“I wanted the full force of Everest,” says Middleton. “I didn’t want to go on the mountain and have a jolly old time up there. I wasn’t there for the views. I was there for the mountain to test me and push me. Be careful what you wish for!

“It’s fuelled my desire for adventure even more, but also it’s made me realise how vulnerable we are and that we can’t control everything. Being in the situation where I feared for my life and there was nothing I could do about it… it made me feel half a human, almost.”

Extreme Everest with Ant Middleton, in association with Berocca, airs on Sunday 11th November at 9.30pm on Channel 4

Poseidon’s Adam Kerr Announces Verbal to North Carolina

Photo Courtesy: Adam Kerr

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To report a college commitment, email HS@swimmingworld.com. Join Swimming World’s Watch List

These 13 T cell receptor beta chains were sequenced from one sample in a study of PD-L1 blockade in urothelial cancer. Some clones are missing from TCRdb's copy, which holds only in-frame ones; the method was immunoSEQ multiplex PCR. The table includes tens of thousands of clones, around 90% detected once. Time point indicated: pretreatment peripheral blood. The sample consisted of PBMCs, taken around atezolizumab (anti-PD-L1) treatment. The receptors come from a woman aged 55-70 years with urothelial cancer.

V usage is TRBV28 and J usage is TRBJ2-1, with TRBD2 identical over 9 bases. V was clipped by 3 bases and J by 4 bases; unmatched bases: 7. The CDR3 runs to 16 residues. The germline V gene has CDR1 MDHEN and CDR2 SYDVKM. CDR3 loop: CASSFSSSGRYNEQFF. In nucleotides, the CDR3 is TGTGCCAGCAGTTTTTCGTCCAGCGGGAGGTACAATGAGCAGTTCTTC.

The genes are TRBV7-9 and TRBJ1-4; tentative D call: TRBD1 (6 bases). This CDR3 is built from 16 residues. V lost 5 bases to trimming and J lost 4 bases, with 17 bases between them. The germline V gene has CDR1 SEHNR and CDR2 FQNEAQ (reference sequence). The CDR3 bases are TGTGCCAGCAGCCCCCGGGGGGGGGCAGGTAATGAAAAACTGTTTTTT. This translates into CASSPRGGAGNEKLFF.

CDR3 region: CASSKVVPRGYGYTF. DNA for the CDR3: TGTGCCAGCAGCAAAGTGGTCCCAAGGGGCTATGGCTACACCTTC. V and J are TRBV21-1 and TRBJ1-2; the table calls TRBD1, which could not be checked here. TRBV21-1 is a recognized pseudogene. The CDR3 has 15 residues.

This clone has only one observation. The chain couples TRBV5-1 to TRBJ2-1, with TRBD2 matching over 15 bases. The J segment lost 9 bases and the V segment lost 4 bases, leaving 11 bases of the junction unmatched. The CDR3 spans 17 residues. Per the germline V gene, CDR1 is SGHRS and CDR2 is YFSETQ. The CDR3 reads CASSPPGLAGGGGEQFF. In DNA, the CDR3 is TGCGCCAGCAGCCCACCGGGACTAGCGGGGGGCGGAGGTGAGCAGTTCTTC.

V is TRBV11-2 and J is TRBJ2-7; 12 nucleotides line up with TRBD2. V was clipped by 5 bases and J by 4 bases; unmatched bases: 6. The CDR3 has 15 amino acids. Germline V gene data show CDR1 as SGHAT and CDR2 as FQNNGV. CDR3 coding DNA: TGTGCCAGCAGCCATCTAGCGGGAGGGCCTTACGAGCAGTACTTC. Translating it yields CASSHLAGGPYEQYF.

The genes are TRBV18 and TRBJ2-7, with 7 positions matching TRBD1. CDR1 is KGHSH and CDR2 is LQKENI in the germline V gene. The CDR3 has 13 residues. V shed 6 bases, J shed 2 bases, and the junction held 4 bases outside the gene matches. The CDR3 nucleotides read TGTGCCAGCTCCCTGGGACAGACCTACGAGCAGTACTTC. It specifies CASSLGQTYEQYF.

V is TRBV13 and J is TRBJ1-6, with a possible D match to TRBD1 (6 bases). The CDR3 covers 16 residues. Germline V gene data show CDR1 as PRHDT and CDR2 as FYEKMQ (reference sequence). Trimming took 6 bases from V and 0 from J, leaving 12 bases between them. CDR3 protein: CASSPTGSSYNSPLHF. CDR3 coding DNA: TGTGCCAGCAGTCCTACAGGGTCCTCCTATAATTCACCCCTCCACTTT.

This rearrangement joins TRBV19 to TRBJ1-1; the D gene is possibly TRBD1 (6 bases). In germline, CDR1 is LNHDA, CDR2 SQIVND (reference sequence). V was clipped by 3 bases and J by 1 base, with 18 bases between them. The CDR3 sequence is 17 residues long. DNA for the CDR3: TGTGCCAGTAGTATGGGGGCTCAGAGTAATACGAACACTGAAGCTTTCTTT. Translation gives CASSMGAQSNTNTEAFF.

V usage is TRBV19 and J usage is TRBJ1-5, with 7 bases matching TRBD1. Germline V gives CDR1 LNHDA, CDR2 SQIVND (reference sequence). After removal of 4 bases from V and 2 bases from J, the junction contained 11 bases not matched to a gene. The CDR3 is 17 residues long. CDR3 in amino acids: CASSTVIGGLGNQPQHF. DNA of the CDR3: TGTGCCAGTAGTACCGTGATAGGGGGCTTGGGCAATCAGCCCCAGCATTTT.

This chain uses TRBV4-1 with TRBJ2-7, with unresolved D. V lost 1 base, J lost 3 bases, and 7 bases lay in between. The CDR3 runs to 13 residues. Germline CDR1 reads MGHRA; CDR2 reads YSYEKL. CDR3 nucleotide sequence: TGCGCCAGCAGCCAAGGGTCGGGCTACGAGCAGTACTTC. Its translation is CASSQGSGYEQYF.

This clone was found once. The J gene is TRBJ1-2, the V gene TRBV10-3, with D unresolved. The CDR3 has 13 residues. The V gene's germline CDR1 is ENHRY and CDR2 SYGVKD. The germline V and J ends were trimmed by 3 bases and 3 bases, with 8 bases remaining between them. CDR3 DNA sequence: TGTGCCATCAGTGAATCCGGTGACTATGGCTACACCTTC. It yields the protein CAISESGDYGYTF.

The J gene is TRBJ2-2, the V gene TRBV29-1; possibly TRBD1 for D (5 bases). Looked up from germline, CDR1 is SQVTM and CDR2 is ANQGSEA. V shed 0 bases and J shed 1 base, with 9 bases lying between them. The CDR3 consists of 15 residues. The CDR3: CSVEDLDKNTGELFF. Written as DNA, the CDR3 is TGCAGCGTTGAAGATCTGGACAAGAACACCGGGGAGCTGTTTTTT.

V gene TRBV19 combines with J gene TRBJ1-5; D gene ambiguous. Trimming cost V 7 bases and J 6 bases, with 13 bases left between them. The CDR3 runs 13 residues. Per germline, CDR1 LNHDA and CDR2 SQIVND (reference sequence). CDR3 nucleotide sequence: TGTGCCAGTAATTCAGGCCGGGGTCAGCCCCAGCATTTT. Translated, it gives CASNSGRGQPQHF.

NEW COMMIT: The University of North Carolina at Chapel Hill has recently gained a new verbal commitment for the fall of 2019 from Chesterfield, Va. native Adam Kerr.

Kerr swims year-round with Poseidon Swimming and owns three Winter Junior cuts with a Nationals standard in the 400m IM. He capped off his summer season with a pair of best times and a 16th-place showing in the 200m breast at NCSAs and was a five-time VA LCM Seniors finalist. He achieved 100% lifetime bests at the Tom Dolan Invite last winter and had three second swims at NCSAs in March. Kerr also represented Cosby High School at the Virginia 6A State Championships as a junior where he finished third in the 200 IM and 12th in the 100 breast after winning the former at the VHSL 6B Region meet a week prior.